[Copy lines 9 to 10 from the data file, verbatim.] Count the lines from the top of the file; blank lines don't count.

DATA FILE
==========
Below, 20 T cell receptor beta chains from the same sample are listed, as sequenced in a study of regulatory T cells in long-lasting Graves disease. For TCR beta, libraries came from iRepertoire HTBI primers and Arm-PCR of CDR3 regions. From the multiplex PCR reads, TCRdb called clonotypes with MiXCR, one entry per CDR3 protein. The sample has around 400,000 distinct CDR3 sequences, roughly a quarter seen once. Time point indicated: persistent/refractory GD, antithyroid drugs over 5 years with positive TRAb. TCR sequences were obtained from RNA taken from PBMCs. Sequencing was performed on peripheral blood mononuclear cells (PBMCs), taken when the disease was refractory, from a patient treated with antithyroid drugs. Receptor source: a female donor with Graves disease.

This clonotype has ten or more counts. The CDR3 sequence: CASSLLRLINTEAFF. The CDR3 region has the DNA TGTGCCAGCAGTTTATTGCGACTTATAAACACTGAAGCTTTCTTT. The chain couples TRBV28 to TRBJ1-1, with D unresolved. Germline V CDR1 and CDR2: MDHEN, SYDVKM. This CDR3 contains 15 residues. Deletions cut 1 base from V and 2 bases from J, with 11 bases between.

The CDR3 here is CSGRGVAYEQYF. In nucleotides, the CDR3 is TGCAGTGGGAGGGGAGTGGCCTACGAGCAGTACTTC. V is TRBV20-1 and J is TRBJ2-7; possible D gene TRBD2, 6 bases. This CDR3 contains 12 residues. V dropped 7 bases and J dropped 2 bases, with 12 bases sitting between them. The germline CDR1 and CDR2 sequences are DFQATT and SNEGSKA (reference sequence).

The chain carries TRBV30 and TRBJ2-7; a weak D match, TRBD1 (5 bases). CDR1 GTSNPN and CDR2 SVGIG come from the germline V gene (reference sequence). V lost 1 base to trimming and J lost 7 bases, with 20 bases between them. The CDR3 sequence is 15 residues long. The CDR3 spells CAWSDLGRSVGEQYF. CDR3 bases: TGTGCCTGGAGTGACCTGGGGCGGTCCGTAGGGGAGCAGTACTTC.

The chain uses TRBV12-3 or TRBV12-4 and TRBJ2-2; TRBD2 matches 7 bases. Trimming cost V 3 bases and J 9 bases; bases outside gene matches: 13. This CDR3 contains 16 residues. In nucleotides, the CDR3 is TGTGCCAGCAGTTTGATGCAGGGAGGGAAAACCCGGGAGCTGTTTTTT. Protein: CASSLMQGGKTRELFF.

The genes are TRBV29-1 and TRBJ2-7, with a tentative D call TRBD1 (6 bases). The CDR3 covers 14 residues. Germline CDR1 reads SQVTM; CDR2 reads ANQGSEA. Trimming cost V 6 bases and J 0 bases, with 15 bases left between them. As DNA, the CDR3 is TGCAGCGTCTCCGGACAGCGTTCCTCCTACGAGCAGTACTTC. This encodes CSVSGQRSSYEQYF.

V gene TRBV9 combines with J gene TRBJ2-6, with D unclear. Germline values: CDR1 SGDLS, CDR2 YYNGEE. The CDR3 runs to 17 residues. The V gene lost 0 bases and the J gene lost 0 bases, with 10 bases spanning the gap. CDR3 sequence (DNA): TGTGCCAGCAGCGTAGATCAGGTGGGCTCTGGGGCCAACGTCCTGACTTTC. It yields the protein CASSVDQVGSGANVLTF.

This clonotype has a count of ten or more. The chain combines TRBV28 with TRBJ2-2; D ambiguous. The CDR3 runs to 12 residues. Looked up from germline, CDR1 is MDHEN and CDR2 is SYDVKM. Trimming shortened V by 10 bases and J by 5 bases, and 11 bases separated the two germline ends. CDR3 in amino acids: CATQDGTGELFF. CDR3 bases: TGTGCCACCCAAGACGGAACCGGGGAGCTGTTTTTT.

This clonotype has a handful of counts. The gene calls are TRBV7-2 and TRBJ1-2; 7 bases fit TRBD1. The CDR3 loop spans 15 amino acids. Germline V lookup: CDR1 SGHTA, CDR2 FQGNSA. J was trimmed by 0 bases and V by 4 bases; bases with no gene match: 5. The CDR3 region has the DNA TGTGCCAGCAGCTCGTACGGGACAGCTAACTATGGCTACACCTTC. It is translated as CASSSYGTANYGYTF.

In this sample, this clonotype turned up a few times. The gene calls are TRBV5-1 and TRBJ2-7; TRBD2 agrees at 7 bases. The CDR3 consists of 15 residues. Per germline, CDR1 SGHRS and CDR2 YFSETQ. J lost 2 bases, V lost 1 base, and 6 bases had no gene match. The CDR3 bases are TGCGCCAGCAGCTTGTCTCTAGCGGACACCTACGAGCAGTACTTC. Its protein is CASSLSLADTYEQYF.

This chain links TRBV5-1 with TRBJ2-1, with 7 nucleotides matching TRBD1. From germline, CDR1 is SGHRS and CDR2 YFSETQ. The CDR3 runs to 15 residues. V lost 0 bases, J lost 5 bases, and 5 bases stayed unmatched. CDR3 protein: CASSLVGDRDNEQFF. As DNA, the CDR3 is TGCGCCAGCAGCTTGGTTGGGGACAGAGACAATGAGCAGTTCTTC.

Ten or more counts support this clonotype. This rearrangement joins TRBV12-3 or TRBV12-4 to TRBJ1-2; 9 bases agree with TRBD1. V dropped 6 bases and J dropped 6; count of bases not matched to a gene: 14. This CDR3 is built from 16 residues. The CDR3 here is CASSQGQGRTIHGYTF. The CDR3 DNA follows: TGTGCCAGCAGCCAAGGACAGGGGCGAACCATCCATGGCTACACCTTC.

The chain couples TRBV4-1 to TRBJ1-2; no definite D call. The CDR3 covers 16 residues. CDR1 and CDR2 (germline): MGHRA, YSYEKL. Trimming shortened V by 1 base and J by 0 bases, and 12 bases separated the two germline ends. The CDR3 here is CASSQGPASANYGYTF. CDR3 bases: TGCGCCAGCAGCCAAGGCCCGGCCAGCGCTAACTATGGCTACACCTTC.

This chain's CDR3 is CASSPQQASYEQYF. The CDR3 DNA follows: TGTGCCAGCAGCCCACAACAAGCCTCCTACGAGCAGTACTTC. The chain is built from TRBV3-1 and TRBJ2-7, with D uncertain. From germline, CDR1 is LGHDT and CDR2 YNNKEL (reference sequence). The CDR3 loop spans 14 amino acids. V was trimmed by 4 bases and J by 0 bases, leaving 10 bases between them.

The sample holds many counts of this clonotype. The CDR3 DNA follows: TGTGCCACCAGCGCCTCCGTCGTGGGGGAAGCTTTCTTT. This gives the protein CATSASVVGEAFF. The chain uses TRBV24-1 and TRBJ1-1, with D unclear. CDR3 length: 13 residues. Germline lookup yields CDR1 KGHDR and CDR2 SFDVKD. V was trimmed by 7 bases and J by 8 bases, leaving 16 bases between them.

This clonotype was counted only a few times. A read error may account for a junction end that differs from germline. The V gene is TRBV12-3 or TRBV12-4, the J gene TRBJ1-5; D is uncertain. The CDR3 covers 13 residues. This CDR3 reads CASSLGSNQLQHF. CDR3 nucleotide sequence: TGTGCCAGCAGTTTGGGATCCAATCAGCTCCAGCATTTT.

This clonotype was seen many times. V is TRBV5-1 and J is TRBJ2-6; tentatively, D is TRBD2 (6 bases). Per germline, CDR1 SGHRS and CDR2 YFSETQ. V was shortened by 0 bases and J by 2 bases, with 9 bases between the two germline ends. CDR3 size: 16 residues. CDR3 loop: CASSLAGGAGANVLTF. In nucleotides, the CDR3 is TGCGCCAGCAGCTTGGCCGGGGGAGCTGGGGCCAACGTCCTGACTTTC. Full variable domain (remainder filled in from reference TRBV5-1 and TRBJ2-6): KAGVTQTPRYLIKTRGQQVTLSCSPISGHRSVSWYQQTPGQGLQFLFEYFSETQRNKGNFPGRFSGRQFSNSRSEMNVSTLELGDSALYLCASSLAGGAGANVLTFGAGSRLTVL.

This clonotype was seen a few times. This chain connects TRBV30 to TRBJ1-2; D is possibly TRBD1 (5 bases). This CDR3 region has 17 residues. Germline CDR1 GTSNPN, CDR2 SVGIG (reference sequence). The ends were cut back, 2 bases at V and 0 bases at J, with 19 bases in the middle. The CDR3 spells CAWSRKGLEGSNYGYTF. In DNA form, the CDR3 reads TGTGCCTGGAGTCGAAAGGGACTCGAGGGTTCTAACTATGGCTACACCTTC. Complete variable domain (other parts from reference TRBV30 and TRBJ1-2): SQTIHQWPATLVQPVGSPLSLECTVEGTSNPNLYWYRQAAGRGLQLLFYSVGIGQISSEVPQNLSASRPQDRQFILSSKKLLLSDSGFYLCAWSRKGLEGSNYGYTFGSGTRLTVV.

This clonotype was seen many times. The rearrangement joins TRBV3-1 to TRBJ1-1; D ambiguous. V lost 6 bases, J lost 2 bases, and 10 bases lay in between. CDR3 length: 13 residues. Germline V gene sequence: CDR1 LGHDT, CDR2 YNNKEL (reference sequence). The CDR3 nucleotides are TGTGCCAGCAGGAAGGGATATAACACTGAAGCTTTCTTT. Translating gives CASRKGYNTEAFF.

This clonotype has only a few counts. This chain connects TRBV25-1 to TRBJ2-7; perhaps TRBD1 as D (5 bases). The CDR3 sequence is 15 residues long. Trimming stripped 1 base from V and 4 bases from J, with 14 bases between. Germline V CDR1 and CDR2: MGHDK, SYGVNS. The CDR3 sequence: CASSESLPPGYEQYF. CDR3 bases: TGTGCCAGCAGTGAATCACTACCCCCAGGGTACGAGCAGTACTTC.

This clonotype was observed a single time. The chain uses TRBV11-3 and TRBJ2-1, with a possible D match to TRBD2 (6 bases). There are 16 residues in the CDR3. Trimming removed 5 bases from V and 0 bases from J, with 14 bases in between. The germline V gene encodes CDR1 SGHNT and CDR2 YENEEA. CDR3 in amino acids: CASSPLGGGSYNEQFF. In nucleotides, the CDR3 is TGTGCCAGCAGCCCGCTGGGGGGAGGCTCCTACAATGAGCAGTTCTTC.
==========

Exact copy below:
This clonotype has a handful of counts. The gene calls are TRBV7-2 and TRBJ1-2; 7 bases fit TRBD1. The CDR3 loop spans 15 amino acids. Germline V lookup: CDR1 SGHTA, CDR2 FQGNSA. J was trimmed by 0 bases and V by 4 bases; bases with no gene match: 5. The CDR3 region has the DNA TGTGCCAGCAGCTCGTACGGGACAGCTAACTATGGCTACACCTTC. It is translated as CASSSYGTANYGYTF.

In this sample, this clonotype turned up a few times. The gene calls are TRBV5-1 and TRBJ2-7; TRBD2 agrees at 7 bases. The CDR3 consists of 15 residues. Per germline, CDR1 SGHRS and CDR2 YFSETQ. J lost 2 bases, V lost 1 base, and 6 bases had no gene match. The CDR3 bases are TGCGCCAGCAGCTTGTCTCTAGCGGACACCTACGAGCAGTACTTC. Its protein is CASSLSLADTYEQYF.